1. Why Are 10,000 East Timorese Protesting Outside The Australian Embassy?
By Natassia Chrysanthos, 23/3/2016
Over 10,000 East Timorese citizens gathered outside Australia’s embassy in Dili yesterday in one of the country’s largest ever protests. Protests are also being held this week outside Australian embassies in Manila, Jakarta and Kuala Lumpur in support of East Timor, and Further protests are scheduled for today in Sydney and tomorrow in Melbourne.
So what did we do to get our closest neighbour so offside? It all relates to a decade-long conflict around maritime boundaries between Australia and East Timor a fascinating but ugly case of international relations involving espionage, corporate interests and what many judge to be extremely un-neighbourly behaviour on our part. Here’s a summary of what’s gone down. –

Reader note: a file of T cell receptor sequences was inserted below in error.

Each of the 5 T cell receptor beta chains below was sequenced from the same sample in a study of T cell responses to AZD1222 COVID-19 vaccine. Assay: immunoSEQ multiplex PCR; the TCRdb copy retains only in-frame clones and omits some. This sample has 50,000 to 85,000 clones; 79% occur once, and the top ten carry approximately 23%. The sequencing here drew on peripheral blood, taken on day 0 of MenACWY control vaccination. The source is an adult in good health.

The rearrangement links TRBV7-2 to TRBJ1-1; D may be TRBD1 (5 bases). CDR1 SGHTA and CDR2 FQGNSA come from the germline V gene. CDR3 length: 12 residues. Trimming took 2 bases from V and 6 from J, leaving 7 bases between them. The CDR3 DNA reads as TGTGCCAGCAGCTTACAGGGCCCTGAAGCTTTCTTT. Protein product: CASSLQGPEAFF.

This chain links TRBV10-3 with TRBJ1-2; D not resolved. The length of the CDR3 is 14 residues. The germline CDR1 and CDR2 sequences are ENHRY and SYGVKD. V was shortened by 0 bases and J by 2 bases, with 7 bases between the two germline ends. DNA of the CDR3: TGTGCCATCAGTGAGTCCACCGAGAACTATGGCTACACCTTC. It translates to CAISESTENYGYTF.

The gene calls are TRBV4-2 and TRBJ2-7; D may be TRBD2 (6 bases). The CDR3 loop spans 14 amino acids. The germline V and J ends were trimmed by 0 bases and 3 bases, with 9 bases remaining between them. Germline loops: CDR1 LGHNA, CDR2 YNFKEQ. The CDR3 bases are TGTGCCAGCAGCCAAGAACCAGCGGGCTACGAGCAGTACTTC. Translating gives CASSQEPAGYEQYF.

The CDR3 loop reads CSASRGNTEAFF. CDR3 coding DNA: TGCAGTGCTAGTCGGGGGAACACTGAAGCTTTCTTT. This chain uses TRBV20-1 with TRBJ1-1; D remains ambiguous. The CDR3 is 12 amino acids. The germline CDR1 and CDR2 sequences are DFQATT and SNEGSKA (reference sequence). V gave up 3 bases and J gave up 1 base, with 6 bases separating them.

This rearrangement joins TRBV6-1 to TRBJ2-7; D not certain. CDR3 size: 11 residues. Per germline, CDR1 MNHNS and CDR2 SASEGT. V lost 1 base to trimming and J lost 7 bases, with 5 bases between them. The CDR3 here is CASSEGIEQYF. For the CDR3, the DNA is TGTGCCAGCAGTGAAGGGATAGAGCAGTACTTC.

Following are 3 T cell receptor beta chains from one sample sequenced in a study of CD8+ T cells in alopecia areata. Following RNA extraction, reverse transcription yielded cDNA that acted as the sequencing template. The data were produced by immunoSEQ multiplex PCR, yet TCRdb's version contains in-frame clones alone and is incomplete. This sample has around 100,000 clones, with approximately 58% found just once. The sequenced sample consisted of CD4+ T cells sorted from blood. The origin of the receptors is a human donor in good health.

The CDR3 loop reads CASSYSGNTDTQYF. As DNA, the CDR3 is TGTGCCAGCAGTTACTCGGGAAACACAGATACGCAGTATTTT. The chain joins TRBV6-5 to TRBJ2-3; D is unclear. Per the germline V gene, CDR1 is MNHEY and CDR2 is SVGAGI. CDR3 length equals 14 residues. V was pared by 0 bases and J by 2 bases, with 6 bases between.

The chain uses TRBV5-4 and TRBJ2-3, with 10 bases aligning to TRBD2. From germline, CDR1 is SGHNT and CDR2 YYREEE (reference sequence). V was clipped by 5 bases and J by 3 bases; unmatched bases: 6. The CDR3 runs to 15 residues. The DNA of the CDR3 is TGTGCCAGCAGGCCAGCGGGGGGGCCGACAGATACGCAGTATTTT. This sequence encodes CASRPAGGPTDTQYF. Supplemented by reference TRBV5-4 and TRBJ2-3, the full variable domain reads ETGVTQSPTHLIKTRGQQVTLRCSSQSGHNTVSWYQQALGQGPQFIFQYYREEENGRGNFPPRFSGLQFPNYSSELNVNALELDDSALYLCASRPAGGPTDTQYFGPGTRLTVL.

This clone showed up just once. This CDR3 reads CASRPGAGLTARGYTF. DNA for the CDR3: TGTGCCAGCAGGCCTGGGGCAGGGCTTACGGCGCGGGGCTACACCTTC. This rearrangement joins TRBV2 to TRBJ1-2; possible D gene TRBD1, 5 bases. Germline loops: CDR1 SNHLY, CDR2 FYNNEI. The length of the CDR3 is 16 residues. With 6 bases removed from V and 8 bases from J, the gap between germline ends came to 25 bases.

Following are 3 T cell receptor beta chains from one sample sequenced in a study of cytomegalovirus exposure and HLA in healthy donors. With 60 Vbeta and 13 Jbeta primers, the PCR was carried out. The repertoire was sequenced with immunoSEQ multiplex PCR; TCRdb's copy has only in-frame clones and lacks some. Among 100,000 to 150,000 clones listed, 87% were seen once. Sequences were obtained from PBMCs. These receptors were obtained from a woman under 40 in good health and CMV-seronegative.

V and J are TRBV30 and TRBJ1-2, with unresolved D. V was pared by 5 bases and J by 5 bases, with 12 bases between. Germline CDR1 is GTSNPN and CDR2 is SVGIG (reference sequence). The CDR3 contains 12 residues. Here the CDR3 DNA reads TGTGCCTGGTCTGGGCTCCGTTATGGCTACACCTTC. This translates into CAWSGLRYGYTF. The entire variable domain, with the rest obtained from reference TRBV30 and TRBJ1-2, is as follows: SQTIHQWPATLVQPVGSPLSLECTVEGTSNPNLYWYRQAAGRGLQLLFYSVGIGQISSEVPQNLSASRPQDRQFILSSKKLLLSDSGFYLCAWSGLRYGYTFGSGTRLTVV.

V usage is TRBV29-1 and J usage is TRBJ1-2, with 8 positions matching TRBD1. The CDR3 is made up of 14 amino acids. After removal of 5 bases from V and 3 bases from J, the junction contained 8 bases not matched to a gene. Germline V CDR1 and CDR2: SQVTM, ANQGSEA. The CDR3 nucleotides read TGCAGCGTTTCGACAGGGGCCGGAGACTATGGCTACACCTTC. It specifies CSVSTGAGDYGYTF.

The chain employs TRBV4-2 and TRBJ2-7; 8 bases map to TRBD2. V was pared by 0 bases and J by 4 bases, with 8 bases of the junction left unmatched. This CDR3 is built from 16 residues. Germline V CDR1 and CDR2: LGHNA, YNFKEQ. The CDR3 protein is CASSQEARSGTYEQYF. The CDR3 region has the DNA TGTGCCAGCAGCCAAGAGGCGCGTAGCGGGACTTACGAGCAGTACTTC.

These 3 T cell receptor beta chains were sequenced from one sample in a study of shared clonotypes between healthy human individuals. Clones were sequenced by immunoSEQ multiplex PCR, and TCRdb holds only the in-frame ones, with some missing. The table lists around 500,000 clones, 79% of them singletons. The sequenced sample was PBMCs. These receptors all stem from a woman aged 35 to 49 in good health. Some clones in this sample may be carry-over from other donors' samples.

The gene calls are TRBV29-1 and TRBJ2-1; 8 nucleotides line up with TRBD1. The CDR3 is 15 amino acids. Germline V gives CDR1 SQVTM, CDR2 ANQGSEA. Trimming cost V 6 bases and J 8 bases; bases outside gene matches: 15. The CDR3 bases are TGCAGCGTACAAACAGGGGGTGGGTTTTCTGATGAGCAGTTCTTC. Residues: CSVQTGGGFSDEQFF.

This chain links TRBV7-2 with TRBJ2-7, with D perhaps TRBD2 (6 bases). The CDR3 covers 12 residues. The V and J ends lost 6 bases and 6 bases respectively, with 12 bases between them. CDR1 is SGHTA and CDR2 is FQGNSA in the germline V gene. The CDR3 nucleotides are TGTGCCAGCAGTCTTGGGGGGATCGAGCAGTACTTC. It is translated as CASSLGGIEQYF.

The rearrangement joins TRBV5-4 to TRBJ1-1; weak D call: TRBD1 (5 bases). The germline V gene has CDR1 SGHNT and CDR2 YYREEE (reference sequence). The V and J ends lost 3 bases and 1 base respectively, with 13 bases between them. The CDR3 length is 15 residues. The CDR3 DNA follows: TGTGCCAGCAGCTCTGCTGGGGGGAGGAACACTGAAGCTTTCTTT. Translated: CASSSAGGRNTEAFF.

Bad Neighbour: The Fraught History of Australia’s Relationship With East Timor
During Indonesia’s occupation of East Timor late last century, Indonesia and Australia made agreements to share the profits from oil and gas resources in the Timor Sea. Australia was closely partnered with oil companies, particularly Woodside Petroleum, which generated $900 million for the Australian government from the Timor Sea at the turn of the century alone. All was well for us and our finances.
Following East Timor’s bloody but successful arrival at independence in 2002, however, this all changed. Unsurprisingly, a newly independent East Timor – trying to kick-start a stable economy – saw that these oil fields in its backyard presented a great opportunity for revenue. In particular, it looked towards the Greater Sunrise fields – the largest oil and gas fields in the Timor Sea – which are estimated to be worth about $40 billion.